"Capra knew that the only way to earn an ending this happy would be to send the audience through utter, bleak horror, so everything before George gets to live again is shot to maximize the sense of his confinement, before breaking loose into rapture. It’s the story arc the country itself had just lived through for the four years prior." It’s A Wonderful Life shows the unending cost of being good - Todd VanDerWerff, The A.V. Club
Use the enemy's own films to expose their enslaving ends. Let our boys hear the Nazis and the Japs shout their own claims of master-race crud—and our fighting men will know why they are in uniform.
Why We Fight is a series of seven documentary films commissioned by the United States government during World War II whose purpose was to show American soldiers the reason for U.S. involvement in the war. Later on they were also shown to the general U.S. public to persuade them to support American involvement in the war. Each of them is in the common domain having been produced by the US government, available online, and linked below the fold: [more inside]
Ladies and gentlemen, may I introduce "Hemo the Magnificent" (part 2), the 1957 Frank Capra-produced-written-directed introduction to the circulatory system? Bonus points for seeing Winnie the Pooh's red hair and for voice work by June Foray and Mel Blanc. "Public education through entertainment!"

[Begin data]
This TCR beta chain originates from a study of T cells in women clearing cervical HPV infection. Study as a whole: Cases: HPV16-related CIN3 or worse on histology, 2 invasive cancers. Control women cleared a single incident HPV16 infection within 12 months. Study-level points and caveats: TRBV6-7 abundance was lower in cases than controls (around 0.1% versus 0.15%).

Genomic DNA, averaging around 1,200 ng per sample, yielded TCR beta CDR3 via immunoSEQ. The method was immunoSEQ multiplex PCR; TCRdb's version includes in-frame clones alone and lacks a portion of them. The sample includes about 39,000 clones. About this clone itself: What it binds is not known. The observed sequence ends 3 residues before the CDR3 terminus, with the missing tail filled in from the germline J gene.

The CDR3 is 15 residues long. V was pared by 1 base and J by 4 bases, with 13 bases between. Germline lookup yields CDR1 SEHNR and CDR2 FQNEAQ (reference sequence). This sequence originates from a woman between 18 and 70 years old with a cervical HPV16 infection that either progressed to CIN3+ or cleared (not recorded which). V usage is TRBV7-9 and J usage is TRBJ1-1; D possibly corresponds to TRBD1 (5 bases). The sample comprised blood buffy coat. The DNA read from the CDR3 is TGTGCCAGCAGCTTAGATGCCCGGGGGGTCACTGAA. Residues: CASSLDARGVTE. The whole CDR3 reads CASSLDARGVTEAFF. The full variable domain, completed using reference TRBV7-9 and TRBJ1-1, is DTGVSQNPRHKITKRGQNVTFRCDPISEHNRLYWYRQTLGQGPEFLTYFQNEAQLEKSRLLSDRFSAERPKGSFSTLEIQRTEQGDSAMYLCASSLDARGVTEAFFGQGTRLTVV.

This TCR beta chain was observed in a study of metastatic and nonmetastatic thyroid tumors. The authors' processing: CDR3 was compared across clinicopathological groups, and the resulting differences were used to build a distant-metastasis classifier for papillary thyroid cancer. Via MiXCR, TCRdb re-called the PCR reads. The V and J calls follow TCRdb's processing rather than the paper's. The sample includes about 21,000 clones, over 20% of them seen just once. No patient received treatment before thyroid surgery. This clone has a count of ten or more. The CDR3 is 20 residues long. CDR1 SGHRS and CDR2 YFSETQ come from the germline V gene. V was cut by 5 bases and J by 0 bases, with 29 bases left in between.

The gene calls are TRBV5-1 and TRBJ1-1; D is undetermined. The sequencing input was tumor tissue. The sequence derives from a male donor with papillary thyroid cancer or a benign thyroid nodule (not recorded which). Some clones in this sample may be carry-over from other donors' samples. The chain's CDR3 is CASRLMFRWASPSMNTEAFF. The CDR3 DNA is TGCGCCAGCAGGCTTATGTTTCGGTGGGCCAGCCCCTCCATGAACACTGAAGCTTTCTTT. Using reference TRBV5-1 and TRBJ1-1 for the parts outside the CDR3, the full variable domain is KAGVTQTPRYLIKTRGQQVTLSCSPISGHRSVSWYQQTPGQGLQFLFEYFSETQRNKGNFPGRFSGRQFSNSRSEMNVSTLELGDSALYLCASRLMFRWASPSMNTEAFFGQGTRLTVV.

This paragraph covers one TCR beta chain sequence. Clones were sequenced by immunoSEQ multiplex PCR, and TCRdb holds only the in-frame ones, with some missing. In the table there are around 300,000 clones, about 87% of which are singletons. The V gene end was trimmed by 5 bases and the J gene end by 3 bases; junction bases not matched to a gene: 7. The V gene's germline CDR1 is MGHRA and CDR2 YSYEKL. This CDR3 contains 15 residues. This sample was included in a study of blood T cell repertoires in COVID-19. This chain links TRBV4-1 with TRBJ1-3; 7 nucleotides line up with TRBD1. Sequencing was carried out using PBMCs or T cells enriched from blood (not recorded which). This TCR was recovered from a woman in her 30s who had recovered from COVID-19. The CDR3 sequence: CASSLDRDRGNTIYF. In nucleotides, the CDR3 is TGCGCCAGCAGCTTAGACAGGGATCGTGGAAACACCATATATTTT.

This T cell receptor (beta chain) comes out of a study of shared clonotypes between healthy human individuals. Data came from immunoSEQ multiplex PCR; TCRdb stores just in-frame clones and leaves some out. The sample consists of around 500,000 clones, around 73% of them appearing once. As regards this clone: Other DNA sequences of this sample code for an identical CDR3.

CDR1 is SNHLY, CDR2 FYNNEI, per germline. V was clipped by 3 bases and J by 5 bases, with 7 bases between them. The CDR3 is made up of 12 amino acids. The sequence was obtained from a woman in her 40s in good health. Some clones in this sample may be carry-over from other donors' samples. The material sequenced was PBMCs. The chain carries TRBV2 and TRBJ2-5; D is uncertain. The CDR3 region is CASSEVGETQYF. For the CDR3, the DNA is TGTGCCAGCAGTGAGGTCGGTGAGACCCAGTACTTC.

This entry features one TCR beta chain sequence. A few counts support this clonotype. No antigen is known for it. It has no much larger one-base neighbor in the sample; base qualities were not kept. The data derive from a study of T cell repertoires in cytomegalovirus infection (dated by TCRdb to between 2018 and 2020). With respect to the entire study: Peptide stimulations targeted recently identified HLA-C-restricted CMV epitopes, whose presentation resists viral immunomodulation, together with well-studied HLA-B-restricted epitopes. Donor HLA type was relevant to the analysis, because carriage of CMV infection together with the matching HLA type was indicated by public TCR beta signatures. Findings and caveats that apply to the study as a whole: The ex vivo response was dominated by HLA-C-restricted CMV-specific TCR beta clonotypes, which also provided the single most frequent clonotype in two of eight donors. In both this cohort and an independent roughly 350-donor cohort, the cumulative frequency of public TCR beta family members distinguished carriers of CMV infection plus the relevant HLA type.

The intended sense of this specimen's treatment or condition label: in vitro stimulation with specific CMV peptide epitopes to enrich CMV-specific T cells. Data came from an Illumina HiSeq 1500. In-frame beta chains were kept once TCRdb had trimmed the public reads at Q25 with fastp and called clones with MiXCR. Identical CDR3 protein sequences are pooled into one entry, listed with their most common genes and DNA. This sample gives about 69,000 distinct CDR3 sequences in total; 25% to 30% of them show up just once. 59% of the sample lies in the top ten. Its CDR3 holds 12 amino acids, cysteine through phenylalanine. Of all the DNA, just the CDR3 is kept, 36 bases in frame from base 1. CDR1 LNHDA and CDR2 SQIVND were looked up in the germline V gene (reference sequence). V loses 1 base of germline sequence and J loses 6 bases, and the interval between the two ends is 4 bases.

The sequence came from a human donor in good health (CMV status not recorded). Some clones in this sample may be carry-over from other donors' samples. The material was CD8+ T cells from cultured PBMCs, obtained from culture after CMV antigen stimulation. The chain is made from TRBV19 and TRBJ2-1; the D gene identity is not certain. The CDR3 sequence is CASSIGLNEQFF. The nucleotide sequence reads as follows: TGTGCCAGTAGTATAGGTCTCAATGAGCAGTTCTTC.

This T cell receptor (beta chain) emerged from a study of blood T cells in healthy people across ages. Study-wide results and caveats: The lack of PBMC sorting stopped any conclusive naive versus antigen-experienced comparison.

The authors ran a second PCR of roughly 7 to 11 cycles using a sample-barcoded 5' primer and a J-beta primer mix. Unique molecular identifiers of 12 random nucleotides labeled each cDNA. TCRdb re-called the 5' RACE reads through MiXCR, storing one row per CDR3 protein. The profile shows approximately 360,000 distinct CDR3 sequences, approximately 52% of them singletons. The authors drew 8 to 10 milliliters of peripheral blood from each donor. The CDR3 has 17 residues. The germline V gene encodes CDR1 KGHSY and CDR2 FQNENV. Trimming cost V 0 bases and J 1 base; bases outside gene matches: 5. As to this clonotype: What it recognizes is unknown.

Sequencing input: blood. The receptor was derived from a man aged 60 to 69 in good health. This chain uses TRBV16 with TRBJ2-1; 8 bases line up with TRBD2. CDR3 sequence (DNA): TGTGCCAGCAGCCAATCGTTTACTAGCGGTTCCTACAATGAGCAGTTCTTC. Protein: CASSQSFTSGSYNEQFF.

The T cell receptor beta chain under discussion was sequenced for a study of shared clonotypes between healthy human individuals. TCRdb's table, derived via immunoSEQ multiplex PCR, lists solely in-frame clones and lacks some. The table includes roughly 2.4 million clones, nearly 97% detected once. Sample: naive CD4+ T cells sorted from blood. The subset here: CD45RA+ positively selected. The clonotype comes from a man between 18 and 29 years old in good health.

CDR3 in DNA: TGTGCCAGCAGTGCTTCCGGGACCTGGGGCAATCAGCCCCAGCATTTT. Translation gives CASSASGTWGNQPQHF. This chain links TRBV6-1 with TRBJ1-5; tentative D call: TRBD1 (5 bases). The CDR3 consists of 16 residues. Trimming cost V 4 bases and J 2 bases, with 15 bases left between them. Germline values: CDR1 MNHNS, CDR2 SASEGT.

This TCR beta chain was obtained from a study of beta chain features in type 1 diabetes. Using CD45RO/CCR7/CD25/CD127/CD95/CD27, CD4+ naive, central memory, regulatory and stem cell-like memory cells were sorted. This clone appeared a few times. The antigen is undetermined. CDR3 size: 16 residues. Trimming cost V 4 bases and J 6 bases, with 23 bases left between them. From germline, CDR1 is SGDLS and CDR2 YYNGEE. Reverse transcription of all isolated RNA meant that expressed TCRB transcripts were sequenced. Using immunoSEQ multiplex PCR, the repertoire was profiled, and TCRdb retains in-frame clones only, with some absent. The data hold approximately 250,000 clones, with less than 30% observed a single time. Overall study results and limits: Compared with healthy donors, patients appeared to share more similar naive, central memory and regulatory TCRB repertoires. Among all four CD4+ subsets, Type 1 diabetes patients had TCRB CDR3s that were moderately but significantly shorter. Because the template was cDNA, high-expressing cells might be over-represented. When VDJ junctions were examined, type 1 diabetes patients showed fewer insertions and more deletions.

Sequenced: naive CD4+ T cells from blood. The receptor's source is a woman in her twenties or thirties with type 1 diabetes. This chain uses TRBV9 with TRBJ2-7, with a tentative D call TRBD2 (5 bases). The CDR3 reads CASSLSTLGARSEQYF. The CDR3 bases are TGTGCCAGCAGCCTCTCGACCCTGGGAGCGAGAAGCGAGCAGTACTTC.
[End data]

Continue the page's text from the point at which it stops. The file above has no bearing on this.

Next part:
Dr. Frank C. Baxter has a star on the Hollywood Walk of Fame. He played Dr. Research in the Bell Labs Science Series, beginning in 1956 with Our Mr. Sun. [more inside]
Historically famous men and their use of pocket notebooks (spread over two pages).
Here’s the thing about Pottersville that struck me when I was 15: It looks like much more fun than stultifying Bedford Falls — the women are hot, the music swings, and the fun times go on all night. If anything, Pottersville captures just the type of excitement George had long been seeking. A different take on a classic movie.
The most inspirational film ever has an underexamined dark side, including a 1947 FBI memo that branded the film as subversive and "a rather obvious attempt to discredit bankers." The film's script was influenced by the liberal populism of the 1930s, used suicide as a plot point, and was criticized by a Christian Right website for "lax attitudes on alcohol and drunkenness." The film also inspired a feminist art project on "bad girl" Violet Bick and a dead-on parody of a right-wing Christian movie review. Meanwhile, Jimmy Stewart paid back Frank Capra for reviving his post-WWII career by spying on him for the FBI. The hidden backstory behind It's A Wonderful Life.
The real hero of "It's A Wonderful Life" as viewed through neo-conservative goggles.